Many neurodivergent individuals know all too well the pain of perfectionism. It doesn’t matter whether it comes from anxiety, ADHD, autism, a trauma-response, or even has a name, the never-ending pursuit of perfectionism causes harm. It’s a constant cycle of setting high expectations for ourselves, of becoming visibly distraught when we don’t meet these impossible tasks, and vowing to do better next time with a renewed sense of “I’ll get it right.” Too often, our perfectionism is rooted in trauma. We believe that unless we clear some unattainable bar, we won’t be loved or respected.
I’m here to tell you two things.
First, you are worthy of love and respect without conditions. You don’t have to “do more” to earn affection; you have it simply by being here. And if there are people in your life who tell you otherwise, they’re wrong. Totally and completely. No one should need to “earn” respect and love from anyone. That which is not freely given is not your fault. Ever.
Secondly, for those who practice ahisma, or non-violence, when we set high bars for ourselves or impossible goals, we are not practicing non-violence towards ourselves. It’s one thing to have high expectations; we should always try to do the best we can in the moment. However, when we set those expectations and then belittle or demean ourselves for not reaching them, when we use those circumstances as opportunities for negative self-talk, then we are not being peaceful with ourselves. Instead, we’re inflicting the emotional pain that often comes from our negative self-talk. We diminish our capability to believe we are worthy of love or respect.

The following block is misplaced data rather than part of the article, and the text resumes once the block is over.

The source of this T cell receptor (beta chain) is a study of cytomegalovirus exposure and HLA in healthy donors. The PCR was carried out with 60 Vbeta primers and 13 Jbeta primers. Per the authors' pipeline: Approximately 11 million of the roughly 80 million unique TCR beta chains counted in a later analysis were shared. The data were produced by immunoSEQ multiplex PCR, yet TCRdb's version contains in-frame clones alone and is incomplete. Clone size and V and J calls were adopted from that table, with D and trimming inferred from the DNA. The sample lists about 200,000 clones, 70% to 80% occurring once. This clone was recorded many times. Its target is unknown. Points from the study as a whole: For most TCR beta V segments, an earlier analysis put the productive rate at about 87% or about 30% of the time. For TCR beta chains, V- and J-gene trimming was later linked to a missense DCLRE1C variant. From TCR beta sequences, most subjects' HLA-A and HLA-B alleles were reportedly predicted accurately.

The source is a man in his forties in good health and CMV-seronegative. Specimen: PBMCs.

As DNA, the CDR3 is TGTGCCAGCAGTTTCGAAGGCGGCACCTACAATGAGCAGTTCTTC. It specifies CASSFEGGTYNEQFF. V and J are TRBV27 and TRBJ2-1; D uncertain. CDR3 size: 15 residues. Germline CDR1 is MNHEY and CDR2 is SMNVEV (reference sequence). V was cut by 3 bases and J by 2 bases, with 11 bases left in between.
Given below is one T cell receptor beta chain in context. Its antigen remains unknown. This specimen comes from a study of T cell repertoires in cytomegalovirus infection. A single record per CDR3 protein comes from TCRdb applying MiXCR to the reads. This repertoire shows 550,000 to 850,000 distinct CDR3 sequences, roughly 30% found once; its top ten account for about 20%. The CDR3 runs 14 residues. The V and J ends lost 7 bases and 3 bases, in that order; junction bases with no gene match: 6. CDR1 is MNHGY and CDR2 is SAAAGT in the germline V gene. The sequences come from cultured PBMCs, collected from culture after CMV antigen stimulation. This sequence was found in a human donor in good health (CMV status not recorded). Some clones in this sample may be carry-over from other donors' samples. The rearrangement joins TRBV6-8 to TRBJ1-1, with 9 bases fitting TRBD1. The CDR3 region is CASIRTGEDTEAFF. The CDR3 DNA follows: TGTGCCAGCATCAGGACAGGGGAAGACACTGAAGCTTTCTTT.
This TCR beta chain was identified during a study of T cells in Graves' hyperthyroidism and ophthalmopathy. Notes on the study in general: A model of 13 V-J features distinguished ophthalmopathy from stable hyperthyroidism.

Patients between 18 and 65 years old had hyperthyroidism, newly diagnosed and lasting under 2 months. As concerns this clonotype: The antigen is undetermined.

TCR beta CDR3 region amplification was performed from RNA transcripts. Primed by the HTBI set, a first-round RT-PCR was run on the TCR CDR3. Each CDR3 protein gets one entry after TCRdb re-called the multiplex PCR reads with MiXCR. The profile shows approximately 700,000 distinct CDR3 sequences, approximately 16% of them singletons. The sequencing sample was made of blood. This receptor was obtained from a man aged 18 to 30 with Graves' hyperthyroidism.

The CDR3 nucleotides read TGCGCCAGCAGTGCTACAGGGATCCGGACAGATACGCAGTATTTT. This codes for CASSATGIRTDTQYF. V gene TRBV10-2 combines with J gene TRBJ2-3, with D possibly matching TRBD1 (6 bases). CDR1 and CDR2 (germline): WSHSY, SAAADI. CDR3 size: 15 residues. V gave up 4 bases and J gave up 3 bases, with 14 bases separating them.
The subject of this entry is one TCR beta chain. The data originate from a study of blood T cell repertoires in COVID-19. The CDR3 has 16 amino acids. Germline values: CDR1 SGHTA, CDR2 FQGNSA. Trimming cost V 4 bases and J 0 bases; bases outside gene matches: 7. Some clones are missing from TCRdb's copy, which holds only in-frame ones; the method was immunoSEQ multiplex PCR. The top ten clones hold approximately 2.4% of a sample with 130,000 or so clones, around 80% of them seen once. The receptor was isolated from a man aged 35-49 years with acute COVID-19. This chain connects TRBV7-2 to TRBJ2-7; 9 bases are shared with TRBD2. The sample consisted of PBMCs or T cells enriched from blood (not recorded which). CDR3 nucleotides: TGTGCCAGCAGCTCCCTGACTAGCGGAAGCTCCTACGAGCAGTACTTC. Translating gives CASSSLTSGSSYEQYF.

For many of us, those high expectations come from a place of trauma. Neurodivergent individuals are often told they’re not “trying hard enough” or “need to do better”. We internalize these phrases, start to think they somehow affect us as a person, and a part of our healing means removing these negative self-beliefs from our inner landscape. They often crop up again when we try to set high expectations, so it’s vital that we are honest and reasonable with ourselves.
We need to be gentle with ourselves, to treat ourselves as we would treat a trusted friend or loved one. Then, we can ensure we’re practicing ahisma and honoring the principle of non-violence.